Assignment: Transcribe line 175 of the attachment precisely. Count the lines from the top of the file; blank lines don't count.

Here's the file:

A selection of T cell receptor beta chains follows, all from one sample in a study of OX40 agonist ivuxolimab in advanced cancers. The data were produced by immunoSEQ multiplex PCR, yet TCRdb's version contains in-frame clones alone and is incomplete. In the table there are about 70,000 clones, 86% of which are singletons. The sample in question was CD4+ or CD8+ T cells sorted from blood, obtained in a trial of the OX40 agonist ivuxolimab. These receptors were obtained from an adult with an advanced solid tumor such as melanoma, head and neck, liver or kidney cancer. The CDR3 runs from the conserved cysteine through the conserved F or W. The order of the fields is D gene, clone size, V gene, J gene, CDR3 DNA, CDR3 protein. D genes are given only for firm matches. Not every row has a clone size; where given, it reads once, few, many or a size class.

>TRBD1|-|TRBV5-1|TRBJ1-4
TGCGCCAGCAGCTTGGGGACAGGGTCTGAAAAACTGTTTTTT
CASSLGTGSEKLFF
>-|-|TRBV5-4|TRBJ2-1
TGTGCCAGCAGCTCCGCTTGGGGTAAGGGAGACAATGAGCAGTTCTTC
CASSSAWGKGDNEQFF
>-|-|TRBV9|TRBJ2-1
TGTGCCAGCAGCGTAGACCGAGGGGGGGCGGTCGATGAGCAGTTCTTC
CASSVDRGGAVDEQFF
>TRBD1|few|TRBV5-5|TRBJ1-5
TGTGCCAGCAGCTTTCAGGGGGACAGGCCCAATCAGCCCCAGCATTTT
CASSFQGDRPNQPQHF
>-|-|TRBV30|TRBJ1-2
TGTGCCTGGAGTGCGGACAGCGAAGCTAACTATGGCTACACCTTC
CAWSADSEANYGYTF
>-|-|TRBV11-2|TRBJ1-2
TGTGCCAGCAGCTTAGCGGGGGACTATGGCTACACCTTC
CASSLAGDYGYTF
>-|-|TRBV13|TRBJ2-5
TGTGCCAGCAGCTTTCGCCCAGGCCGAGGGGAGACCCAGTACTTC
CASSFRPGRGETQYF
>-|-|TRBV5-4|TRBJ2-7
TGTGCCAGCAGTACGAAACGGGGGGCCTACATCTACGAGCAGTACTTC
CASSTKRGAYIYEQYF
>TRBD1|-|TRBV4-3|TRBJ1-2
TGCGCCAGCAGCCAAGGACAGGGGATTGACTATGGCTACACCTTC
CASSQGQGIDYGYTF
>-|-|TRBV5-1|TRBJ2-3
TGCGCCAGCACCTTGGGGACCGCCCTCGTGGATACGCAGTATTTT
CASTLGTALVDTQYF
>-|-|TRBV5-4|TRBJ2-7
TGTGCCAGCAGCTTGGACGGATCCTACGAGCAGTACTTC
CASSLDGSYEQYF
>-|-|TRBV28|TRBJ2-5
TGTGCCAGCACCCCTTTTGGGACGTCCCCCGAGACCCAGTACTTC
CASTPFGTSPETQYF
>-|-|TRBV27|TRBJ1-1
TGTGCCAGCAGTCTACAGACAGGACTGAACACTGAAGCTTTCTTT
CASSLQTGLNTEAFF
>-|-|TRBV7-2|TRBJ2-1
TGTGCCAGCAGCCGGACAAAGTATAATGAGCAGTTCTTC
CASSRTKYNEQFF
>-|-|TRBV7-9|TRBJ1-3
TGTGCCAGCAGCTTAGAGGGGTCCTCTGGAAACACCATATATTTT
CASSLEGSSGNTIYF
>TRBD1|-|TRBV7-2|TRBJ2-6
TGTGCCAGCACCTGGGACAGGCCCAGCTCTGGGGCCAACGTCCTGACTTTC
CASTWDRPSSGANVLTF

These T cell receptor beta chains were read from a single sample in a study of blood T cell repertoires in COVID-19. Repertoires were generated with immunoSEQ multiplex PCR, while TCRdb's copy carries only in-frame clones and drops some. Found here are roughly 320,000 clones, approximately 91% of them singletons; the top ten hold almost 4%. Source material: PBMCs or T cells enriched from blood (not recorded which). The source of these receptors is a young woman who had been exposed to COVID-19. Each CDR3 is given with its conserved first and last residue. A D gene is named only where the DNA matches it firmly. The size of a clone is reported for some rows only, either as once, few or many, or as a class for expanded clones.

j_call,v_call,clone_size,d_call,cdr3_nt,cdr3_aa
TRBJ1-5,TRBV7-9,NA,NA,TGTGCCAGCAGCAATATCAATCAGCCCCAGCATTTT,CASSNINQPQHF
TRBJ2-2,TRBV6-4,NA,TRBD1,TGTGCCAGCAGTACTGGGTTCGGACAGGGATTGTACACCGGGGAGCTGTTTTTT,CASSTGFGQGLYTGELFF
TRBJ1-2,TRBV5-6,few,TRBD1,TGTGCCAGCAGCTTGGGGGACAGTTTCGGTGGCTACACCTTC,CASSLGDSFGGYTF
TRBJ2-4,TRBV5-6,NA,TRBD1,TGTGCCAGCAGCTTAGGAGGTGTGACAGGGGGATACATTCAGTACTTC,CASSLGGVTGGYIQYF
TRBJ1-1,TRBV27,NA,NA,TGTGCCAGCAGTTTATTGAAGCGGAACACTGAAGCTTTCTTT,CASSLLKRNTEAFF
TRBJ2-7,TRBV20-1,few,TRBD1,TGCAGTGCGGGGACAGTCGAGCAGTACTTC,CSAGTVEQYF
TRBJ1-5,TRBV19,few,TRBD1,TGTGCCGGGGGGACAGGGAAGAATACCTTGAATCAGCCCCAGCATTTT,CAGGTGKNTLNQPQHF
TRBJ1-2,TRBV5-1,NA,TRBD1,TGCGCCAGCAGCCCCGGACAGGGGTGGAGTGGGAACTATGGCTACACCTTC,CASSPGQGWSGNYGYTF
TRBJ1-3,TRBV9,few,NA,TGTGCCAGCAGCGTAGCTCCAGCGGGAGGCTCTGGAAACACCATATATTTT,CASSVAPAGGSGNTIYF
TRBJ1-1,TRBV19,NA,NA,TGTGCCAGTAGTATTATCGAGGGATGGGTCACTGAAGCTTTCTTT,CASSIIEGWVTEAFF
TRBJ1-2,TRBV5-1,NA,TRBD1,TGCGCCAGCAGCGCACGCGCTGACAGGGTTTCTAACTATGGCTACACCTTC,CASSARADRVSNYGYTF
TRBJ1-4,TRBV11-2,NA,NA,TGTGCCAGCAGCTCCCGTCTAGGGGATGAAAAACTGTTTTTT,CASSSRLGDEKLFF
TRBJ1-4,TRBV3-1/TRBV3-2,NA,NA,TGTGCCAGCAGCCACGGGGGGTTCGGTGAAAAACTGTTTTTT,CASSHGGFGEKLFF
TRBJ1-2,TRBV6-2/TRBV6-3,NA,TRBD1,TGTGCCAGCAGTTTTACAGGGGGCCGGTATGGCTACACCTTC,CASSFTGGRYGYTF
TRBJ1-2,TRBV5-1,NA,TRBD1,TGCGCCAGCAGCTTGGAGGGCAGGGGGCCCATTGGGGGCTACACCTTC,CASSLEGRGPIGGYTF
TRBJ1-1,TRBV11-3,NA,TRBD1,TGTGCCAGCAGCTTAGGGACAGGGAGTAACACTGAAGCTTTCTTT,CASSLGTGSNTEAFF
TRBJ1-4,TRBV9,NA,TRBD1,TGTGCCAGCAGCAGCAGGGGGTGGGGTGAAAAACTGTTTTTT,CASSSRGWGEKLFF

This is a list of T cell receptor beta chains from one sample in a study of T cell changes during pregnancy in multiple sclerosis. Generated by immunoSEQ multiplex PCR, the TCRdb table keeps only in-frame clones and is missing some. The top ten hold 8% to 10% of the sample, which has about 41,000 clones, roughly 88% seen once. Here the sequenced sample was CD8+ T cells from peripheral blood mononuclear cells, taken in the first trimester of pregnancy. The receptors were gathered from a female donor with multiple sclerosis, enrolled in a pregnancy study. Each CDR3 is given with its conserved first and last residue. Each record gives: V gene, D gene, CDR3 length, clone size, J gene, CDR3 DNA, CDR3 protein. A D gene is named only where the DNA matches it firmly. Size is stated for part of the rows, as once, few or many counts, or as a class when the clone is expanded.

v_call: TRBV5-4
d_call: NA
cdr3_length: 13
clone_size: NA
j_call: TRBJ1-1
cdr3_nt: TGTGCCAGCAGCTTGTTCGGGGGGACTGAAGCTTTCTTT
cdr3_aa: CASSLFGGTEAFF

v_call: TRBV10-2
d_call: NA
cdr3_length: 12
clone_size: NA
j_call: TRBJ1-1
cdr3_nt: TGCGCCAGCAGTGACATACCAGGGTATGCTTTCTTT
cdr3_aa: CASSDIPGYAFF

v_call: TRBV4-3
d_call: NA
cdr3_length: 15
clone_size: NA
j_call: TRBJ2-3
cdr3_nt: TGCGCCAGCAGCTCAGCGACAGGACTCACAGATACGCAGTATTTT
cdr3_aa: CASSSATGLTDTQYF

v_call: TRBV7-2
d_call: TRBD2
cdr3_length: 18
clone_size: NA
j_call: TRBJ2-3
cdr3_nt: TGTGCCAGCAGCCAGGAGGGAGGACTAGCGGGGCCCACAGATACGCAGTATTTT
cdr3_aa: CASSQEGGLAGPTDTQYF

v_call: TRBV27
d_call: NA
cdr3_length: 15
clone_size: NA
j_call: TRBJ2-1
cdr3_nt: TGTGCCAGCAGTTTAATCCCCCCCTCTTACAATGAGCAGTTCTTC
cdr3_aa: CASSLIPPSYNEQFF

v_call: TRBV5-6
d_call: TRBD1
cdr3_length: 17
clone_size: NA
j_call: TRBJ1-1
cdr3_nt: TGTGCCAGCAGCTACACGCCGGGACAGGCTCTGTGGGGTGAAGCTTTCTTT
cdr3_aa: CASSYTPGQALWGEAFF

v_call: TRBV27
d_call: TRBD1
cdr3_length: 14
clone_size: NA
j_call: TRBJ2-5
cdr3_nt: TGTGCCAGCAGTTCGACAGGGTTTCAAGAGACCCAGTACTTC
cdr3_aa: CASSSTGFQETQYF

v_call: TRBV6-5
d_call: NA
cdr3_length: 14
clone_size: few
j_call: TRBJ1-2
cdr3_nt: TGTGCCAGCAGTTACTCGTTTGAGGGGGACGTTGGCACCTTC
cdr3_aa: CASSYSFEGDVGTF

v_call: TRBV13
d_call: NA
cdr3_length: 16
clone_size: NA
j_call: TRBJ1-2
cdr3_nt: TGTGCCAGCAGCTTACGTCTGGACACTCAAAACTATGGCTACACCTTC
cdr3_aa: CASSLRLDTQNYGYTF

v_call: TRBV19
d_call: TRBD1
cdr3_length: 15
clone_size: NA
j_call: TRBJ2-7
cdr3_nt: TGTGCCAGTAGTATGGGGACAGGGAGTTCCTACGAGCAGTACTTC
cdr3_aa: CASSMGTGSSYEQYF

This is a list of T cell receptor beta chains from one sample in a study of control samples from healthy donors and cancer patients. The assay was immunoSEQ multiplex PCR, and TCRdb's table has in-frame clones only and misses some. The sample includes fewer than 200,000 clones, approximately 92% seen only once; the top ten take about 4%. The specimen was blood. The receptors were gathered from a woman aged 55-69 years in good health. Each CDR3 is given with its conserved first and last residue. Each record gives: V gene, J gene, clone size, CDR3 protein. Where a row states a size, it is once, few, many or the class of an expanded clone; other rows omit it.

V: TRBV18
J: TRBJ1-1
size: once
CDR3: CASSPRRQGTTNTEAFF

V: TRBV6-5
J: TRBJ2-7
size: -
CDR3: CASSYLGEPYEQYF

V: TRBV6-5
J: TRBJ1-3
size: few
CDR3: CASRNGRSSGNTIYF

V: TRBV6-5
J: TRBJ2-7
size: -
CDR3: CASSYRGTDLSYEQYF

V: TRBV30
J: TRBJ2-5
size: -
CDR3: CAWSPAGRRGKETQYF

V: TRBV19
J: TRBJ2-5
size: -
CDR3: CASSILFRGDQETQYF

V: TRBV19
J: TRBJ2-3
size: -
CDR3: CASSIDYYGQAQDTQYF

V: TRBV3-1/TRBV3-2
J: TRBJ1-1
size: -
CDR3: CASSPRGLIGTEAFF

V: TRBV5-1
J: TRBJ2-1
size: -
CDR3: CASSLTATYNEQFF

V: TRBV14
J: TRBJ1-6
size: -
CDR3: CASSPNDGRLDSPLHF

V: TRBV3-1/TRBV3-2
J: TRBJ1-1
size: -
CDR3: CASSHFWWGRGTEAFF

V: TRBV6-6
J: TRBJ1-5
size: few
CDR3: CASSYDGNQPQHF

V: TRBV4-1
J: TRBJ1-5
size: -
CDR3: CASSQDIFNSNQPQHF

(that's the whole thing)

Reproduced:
size: -